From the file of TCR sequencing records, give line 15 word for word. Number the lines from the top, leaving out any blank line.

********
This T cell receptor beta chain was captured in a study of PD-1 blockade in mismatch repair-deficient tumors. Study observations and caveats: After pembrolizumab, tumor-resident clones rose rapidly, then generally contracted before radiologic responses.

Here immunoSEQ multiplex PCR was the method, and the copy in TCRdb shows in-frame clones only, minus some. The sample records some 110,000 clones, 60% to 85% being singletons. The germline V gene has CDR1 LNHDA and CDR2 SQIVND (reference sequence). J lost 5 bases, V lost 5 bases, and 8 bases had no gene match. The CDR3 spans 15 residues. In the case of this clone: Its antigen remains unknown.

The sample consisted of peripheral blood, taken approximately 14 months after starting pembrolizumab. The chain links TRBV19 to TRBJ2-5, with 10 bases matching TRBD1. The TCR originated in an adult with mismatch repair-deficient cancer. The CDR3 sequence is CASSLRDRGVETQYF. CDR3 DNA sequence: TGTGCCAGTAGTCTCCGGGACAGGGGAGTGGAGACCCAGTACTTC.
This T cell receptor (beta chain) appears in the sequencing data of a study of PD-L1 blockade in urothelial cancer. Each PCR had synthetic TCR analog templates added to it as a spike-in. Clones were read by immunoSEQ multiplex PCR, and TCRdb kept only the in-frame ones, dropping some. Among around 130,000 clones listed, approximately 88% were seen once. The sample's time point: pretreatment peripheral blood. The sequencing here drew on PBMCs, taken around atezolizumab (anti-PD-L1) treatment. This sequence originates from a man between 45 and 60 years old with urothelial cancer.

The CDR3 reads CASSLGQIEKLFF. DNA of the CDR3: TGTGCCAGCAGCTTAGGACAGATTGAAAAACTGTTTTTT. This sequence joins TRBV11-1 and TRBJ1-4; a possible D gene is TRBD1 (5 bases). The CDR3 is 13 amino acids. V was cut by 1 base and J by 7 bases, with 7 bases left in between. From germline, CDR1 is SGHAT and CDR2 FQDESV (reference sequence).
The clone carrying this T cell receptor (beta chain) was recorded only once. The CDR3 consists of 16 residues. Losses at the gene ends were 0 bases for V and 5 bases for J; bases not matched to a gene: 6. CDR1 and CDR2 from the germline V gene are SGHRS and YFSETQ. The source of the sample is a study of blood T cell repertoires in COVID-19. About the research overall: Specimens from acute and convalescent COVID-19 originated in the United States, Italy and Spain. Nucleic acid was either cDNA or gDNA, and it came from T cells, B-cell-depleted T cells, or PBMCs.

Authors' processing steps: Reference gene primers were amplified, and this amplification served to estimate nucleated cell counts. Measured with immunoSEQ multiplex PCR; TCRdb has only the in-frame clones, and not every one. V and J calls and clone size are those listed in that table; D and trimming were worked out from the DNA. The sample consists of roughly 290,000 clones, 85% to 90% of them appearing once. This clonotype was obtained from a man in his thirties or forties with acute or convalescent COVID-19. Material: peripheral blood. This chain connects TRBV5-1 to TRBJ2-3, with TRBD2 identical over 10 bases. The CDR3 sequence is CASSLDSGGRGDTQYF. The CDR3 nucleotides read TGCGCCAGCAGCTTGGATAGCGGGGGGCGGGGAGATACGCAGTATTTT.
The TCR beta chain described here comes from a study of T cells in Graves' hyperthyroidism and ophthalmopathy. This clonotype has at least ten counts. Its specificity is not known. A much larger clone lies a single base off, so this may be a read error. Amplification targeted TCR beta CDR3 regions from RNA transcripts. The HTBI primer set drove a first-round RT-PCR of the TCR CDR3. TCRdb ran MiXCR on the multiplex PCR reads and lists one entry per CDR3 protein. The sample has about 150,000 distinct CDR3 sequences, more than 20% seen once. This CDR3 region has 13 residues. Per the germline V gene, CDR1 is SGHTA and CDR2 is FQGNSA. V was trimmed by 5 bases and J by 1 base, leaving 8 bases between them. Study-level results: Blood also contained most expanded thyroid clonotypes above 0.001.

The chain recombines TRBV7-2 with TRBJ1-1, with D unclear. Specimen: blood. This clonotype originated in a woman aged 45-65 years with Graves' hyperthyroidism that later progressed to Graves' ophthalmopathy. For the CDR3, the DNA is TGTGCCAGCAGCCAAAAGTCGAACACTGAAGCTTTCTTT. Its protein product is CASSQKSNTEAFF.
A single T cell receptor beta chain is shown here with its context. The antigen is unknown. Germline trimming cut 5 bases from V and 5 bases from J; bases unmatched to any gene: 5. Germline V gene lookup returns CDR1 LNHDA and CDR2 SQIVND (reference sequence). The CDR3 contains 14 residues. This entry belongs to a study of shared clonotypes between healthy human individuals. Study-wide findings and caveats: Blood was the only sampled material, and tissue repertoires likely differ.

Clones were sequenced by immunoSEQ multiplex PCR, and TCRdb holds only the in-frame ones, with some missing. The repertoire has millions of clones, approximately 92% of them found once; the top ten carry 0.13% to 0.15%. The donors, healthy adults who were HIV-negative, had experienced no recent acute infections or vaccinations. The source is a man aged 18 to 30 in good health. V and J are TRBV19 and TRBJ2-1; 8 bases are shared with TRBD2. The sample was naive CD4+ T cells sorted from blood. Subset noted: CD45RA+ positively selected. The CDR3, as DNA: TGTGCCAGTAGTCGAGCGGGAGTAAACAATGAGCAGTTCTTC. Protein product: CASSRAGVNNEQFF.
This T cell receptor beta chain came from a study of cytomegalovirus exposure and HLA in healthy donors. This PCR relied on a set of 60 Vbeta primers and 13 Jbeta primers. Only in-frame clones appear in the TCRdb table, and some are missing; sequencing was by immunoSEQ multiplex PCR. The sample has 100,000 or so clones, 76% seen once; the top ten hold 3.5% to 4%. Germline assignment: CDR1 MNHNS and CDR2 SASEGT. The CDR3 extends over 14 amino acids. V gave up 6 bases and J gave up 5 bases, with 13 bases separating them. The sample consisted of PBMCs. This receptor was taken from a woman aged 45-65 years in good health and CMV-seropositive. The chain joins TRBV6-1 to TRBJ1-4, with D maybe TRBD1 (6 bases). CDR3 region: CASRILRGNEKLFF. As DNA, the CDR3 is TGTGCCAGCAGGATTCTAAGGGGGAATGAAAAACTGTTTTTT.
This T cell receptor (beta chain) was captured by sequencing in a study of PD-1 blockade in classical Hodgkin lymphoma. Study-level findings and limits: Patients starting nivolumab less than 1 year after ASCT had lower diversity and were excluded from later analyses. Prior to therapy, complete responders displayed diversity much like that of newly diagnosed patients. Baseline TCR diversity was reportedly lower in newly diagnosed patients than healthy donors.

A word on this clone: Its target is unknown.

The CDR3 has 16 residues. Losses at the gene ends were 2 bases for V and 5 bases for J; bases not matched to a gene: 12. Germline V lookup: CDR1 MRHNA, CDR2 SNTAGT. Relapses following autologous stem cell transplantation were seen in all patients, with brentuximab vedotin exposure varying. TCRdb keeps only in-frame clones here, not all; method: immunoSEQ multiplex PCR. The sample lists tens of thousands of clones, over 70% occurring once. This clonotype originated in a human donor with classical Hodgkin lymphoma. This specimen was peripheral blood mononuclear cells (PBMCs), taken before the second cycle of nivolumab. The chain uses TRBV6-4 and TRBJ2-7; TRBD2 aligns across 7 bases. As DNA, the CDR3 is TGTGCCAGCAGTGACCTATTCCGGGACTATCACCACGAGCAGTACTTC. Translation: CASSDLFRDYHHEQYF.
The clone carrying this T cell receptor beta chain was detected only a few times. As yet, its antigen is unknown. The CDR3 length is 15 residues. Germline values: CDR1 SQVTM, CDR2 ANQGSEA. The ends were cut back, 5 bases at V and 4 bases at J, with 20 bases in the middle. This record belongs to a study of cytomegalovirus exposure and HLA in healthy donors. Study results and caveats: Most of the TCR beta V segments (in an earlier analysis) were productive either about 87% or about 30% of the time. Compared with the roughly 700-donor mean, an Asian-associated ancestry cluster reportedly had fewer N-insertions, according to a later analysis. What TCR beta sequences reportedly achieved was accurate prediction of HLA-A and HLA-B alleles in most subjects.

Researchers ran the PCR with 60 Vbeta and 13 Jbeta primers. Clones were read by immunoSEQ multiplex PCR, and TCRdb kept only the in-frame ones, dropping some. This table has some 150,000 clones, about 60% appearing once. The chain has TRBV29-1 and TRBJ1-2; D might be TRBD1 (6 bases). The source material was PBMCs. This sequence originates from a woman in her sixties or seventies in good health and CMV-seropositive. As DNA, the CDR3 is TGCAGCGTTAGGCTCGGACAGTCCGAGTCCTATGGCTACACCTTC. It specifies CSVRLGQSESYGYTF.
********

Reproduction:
The CDR3 has 16 residues. Losses at the gene ends were 2 bases for V and 5 bases for J; bases not matched to a gene: 12. Germline V lookup: CDR1 MRHNA, CDR2 SNTAGT. Relapses following autologous stem cell transplantation were seen in all patients, with brentuximab vedotin exposure varying. TCRdb keeps only in-frame clones here, not all; method: immunoSEQ multiplex PCR. The sample lists tens of thousands of clones, over 70% occurring once. This clonotype originated in a human donor with classical Hodgkin lymphoma. This specimen was peripheral blood mononuclear cells (PBMCs), taken before the second cycle of nivolumab. The chain uses TRBV6-4 and TRBJ2-7; TRBD2 aligns across 7 bases. As DNA, the CDR3 is TGTGCCAGCAGTGACCTATTCCGGGACTATCACCACGAGCAGTACTTC. Translation: CASSDLFRDYHHEQYF.